I have used Yocto to create a small linux image for the Beaglebone Black. I think I have most everything working like I want it, except I need access to UARTs 2 and 4. When I was using the standard Debian image, I did this with device tree overlays and capemgr. However, I found that the kernel built with Yocto doesn't have capemgr.

My options seem to be:

  1. get the kernel to build with capemgr, or
  2. modify the device tree file with the necessary changes.

Option 2 seems much easier.

The device tree overlays for the UARTs are here and here. I have gone about trying to include those in a couple ways.

  1. I decompiled the device tree blob I had been using and tried to include these files from there.
  2. I downloaded the full set of dts files and tried to include the UART device tree overlays in am335x-boneblack.dts.

Both approaches yield an error something like this:

Error: am335x-boneblack.dts:1.1-2 syntax error
FATAL ERROR: Unable to parse input tree

However, I noticed that I get a similar error when trying to compile am335x-boneblack.dts even without modifying it, so I'm likely not even doing that right. (Using the command dtc -I dts -O dtb -o result.dtb am335x-boneblack.dts)

Obviously I don't know what I'm doing. I suspect the device tree overlays have to be modified in some way to be used in the way I'm trying to use them. Or maybe I'm not doing the include right (just adding a #include to the top of the file).

Does anybody have any ideas what I might be doing wrong? Is what I'm trying to do even possible?

  • 2
    You probably want to include your "overlay" file at the end of the .dts file, that is after everything else has been declared. Ordinary .dtsi files do not use fragment@0 { target = <&x>; __overlay__ { ... } }, so those have to be edited out. – sawdust Mar 18 '16 at 22:01
  • To compile DTB on Yocto: bitbake -f -c deploy your_kernel_recipe, e.g. bitbake -f -c deploy linux-imx – LPs Mar 21 '16 at 7:11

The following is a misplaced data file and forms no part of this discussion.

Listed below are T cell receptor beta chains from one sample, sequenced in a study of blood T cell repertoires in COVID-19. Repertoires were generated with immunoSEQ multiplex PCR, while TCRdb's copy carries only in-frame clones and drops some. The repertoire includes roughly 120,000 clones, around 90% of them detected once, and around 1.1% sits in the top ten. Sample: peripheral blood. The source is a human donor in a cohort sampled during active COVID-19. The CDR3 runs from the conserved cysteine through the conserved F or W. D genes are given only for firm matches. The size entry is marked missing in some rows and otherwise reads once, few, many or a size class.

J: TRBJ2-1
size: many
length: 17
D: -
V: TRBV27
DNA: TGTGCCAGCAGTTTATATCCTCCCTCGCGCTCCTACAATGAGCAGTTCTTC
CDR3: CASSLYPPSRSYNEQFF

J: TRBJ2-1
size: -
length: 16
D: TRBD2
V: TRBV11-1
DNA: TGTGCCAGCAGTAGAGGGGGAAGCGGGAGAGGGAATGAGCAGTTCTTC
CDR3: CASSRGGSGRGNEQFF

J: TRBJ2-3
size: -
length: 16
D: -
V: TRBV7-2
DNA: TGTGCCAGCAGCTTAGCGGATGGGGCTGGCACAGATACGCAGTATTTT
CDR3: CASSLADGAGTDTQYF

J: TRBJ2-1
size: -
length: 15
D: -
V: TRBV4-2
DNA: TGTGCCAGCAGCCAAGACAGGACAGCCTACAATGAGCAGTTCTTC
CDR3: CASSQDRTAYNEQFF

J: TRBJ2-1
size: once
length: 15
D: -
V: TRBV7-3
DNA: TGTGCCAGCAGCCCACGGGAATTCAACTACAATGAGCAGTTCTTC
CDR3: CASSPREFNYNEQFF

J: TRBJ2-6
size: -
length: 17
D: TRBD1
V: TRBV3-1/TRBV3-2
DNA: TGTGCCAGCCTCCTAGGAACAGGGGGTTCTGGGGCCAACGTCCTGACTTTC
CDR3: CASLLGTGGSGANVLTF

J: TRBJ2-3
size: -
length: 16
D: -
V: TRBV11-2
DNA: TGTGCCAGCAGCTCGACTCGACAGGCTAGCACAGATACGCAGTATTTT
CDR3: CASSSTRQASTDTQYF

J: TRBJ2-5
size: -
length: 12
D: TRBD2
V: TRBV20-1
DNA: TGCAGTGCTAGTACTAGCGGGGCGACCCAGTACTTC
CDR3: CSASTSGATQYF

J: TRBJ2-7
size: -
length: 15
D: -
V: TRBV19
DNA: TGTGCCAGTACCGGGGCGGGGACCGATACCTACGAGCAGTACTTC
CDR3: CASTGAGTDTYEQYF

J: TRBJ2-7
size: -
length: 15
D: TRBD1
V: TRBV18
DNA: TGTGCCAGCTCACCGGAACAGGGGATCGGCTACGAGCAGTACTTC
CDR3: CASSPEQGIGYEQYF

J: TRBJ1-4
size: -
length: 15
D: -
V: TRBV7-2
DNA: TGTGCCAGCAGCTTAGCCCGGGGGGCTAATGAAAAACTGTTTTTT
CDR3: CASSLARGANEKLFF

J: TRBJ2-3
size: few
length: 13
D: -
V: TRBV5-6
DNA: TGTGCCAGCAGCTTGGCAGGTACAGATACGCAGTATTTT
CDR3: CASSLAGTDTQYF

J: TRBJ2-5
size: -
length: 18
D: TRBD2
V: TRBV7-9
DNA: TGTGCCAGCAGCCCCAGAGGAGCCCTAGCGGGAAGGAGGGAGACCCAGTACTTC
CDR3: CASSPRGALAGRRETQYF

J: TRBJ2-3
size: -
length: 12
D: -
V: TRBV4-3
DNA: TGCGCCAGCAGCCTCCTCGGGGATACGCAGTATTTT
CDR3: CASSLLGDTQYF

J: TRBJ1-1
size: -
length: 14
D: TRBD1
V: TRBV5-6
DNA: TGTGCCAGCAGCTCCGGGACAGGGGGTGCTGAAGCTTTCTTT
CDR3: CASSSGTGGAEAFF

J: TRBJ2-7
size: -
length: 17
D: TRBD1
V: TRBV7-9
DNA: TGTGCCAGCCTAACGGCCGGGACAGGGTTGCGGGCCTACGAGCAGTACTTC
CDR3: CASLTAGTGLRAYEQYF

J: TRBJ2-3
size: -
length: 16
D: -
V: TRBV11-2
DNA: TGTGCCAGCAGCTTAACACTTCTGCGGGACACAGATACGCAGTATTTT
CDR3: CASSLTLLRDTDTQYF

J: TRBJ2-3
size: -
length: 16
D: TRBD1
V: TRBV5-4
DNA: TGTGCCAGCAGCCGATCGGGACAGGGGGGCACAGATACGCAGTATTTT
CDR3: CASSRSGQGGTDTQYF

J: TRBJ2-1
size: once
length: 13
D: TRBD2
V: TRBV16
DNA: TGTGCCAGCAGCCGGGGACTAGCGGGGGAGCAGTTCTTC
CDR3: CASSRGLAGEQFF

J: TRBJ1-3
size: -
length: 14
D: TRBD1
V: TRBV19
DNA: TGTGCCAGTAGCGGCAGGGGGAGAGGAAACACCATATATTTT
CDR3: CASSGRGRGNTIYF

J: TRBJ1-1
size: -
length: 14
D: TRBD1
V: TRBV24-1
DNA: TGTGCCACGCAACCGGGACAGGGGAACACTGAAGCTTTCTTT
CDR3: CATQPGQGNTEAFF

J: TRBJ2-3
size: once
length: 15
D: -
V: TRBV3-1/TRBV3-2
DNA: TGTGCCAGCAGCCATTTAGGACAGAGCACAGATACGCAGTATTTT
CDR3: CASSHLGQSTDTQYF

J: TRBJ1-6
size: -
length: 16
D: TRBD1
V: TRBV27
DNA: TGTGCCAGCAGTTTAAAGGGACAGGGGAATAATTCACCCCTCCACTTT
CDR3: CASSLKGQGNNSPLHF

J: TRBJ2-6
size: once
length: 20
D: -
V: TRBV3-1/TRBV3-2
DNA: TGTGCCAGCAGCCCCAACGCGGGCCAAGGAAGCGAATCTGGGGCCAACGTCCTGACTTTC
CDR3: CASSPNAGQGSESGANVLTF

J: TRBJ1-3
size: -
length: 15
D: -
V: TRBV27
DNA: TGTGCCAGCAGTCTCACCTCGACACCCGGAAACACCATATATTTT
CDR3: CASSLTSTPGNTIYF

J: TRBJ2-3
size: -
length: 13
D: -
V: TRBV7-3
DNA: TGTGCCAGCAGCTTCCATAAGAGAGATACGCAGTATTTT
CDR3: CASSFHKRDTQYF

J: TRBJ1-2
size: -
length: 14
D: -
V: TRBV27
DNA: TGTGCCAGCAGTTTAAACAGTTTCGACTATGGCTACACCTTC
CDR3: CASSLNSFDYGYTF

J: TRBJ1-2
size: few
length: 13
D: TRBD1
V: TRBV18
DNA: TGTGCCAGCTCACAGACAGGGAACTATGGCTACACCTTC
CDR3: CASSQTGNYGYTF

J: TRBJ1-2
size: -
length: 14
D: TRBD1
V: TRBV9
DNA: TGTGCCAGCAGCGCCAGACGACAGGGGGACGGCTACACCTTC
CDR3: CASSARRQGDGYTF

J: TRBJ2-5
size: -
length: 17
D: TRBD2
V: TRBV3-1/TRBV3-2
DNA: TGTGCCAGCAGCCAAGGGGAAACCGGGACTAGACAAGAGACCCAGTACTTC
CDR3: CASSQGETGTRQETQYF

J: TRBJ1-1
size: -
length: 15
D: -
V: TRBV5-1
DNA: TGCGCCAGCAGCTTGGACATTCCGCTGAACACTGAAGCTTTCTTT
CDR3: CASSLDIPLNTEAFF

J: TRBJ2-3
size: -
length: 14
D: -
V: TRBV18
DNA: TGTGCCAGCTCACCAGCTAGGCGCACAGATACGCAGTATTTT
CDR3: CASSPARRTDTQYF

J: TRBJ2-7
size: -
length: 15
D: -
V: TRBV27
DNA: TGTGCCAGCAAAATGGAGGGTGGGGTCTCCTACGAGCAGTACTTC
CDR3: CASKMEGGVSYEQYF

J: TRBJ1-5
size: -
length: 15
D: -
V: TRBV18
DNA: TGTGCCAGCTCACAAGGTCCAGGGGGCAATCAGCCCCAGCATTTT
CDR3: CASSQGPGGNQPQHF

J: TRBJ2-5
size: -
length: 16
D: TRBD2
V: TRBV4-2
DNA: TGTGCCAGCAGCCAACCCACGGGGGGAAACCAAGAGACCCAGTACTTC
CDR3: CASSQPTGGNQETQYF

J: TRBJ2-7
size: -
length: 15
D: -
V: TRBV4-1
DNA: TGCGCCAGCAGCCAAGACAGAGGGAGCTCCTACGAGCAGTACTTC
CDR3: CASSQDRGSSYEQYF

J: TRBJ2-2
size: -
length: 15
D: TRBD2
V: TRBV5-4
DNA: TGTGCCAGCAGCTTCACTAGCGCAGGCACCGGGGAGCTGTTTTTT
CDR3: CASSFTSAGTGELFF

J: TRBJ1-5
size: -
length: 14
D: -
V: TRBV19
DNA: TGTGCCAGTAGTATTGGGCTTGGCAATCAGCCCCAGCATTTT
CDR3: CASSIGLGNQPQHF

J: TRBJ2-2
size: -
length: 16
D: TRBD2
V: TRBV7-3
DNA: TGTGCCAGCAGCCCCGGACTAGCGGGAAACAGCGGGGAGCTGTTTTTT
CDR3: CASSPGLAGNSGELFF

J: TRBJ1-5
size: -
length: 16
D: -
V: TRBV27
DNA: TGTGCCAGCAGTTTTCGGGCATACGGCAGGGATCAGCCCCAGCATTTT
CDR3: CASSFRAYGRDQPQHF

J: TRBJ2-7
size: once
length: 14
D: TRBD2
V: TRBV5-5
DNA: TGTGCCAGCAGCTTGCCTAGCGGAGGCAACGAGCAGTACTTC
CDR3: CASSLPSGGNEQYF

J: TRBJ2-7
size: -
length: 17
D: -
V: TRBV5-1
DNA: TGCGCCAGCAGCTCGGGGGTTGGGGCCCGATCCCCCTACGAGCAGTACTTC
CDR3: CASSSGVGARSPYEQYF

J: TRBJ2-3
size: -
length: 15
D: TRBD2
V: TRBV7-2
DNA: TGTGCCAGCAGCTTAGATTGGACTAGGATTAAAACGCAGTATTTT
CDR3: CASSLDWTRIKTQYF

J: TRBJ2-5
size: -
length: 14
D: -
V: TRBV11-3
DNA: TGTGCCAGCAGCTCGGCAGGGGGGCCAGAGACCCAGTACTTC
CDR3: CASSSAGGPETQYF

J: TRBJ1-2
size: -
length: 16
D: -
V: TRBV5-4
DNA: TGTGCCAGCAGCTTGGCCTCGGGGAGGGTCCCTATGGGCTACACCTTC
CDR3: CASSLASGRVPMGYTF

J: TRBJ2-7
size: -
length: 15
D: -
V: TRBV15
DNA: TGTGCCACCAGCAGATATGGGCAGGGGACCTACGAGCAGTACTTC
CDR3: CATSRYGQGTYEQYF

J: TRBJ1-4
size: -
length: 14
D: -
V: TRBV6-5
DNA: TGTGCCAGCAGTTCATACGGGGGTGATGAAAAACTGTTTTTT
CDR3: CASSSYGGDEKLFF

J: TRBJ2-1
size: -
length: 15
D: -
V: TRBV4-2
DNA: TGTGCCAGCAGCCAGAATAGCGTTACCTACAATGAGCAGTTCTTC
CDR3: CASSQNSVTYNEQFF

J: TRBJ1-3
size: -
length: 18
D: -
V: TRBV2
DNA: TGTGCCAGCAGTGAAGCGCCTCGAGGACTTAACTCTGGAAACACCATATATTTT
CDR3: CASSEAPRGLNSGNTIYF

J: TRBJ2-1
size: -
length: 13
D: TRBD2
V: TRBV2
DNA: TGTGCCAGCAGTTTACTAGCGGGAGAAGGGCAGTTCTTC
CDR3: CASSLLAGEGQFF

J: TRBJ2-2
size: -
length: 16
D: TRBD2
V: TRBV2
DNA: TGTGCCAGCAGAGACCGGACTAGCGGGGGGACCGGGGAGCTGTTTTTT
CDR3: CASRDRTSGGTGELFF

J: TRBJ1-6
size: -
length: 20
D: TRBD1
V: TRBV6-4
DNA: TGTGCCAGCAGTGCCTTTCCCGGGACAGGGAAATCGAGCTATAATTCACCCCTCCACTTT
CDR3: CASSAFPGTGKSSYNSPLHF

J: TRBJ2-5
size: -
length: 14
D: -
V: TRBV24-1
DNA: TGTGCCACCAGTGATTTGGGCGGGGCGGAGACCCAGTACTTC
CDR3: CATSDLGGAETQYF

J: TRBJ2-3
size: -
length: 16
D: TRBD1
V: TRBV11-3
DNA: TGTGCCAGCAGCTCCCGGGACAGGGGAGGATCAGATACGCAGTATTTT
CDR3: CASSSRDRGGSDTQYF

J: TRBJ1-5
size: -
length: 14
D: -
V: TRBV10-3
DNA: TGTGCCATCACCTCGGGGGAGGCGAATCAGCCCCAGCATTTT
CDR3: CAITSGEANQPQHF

So I got this working by taking my device tree blob, decompiling it, and merging in sections from the device tree overlay files, and recompiling. I realized I needed uarts 1 and 2 instead of 2 and 4, so this is slightly different than my original problem.

To decompile the device tree blob:

dtc -I dtb -O dts -o am335x-boneblack.dts am335x-boneblack.dtb

I used the existing uart0 as an example to show me the right sections to work in.

I added a section for uart1 and uart2 in the pinmux section under the section for uart0. It now looks like this:

pinmux_uart0_pins {
    pinctrl-single,pins = <0x170 0x30 0x174 0x0>;
    linux,phandle = <0x27>;
    phandle = <0x27>;

bb_uart1_pins: pinmux_bb_uart1_pins {
    pinctrl-single,pins = <
        0x184 0x20 /* P9.24 uart1_txd.uart1_txd  OUTPUT  */
        0x180 0x20 /* P9.26 uart1_rxd.uart1_rxd  INPUT  */

bb_uart2_pins: pinmux_bb_uart2_pins {
    pinctrl-single,pins = <
        0x150 0x21  /okay* spi0_sclk.uart2_rxd | MODE1 */
        0x154 0x01  /* spi0_d0.uart2_txd | MODE1 */

Then later, the serial sections need to be enabled and told what pins to use. I modified existing uart sections, and it now looks like this:

serial@44e09000 {
    compatible = "ti,omap3-uart";
    ti,hwmods = "uart1";
    clock-frequency = <0x2dc6c00>;
    reg = <0x44e09000 0x2000>;
    interrupts = <0x48>;
    status = "okay";
    dmas = <0x26 0x1a 0x26 0x1b>;
    dma-names = "tx", "rx";
    pinctrl-names = "default";
    pinctrl-0 = <0x27>;

serial@48022000 {
    compatible = "ti,omap3-uart";
    ti,hwmods = "uart2";
    clock-frequency = <0x2dc6c00>;
    reg = <0x48022000 0x2000>;
    interrupts = <0x49>;
    status = "okay";
    dmas = <0x26 0x1c 0x26 0x1d>;
    dma-names = "tx", "rx";
    pinctrl-names = "default";
    pinctrl-0 = <&bb_uart1_pins>;

serial@48024000 {
    compatible = "ti,omap3-uart";
    ti,hwmods = "uart3";
    clock-frequency = <0x2dc6c00>;
    reg = <0x48024000 0x2000>;
    interrupts = <0x4a>;
    status = "okay";
    dmas = <0x26 0x1e 0x26 0x1f>;
    dma-names = "tx", "rx";
    pinctrl-names = "default";
    pinctrl-0 = <&bb_uart2_pins>;

To recompile the device tree:

dtc -I dts -O dtb -o am335x-boneblack.dtb am335x-boneblack.dts

In short, I managed to get this working despite having little to no idea how device trees work.

I also needed to disable hdmi which I did by setting status equal to "disabled" in the hdmi section.

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